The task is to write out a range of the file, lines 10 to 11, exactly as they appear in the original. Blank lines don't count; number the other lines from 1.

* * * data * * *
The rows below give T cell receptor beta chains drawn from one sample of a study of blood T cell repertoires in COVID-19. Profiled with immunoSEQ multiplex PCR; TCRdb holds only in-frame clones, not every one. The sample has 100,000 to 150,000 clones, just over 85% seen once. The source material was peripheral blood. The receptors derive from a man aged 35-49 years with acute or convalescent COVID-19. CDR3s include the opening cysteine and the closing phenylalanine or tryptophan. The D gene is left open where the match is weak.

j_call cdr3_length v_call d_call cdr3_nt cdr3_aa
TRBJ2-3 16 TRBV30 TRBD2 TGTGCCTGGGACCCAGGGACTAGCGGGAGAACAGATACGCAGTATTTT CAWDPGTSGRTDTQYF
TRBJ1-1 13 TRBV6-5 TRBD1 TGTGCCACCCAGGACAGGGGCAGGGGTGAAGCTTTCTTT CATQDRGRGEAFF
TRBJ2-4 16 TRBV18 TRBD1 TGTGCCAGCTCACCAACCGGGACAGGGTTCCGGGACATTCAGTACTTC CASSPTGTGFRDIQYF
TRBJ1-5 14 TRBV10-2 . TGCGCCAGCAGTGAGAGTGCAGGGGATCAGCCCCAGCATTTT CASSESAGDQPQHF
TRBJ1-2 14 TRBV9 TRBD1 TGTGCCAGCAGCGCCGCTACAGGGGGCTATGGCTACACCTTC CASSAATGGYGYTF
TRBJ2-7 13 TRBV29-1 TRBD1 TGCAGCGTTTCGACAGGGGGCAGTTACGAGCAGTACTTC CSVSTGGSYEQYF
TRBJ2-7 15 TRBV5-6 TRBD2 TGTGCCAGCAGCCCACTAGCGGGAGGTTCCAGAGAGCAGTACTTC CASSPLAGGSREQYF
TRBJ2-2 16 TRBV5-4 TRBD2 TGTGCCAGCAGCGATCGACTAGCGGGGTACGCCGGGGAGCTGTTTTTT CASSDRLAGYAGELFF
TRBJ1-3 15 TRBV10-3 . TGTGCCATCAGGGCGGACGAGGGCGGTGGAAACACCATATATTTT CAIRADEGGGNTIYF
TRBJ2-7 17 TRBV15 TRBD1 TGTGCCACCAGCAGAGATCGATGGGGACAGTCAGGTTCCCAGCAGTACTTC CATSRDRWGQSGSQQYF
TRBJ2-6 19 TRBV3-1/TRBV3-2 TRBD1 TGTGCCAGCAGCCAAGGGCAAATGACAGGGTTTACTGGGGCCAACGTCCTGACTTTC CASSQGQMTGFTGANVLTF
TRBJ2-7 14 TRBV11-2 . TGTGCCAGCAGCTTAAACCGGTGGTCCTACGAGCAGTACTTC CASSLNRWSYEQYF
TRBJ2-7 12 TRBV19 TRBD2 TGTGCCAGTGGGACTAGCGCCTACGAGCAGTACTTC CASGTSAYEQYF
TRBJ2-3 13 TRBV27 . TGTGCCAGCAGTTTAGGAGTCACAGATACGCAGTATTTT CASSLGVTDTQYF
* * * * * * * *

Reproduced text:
TRBJ2-2 16 TRBV5-4 TRBD2 TGTGCCAGCAGCGATCGACTAGCGGGGTACGCCGGGGAGCTGTTTTTT CASSDRLAGYAGELFF
TRBJ1-3 15 TRBV10-3 . TGTGCCATCAGGGCGGACGAGGGCGGTGGAAACACCATATATTTT CAIRADEGGGNTIYF